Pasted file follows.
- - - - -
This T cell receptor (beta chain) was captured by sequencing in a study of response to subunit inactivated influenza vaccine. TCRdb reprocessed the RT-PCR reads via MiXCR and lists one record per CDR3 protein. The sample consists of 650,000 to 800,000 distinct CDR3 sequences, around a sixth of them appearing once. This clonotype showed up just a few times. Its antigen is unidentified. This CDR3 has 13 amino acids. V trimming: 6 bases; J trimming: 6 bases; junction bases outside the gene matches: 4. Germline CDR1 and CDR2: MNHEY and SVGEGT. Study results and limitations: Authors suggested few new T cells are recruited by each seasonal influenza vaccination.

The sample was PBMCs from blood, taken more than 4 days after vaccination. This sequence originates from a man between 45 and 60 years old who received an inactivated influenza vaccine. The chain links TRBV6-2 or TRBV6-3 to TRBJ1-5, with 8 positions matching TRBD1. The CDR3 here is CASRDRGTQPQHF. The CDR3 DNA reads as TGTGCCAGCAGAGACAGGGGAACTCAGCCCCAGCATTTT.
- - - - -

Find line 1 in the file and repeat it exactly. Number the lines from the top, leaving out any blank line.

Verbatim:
This T cell receptor (beta chain) was captured by sequencing in a study of response to subunit inactivated influenza vaccine. TCRdb reprocessed the RT-PCR reads via MiXCR and lists one record per CDR3 protein. The sample consists of 650,000 to 800,000 distinct CDR3 sequences, around a sixth of them appearing once. This clonotype showed up just a few times. Its antigen is unidentified. This CDR3 has 13 amino acids. V trimming: 6 bases; J trimming: 6 bases; junction bases outside the gene matches: 4. Germline CDR1 and CDR2: MNHEY and SVGEGT. Study results and limitations: Authors suggested few new T cells are recruited by each seasonal influenza vaccination.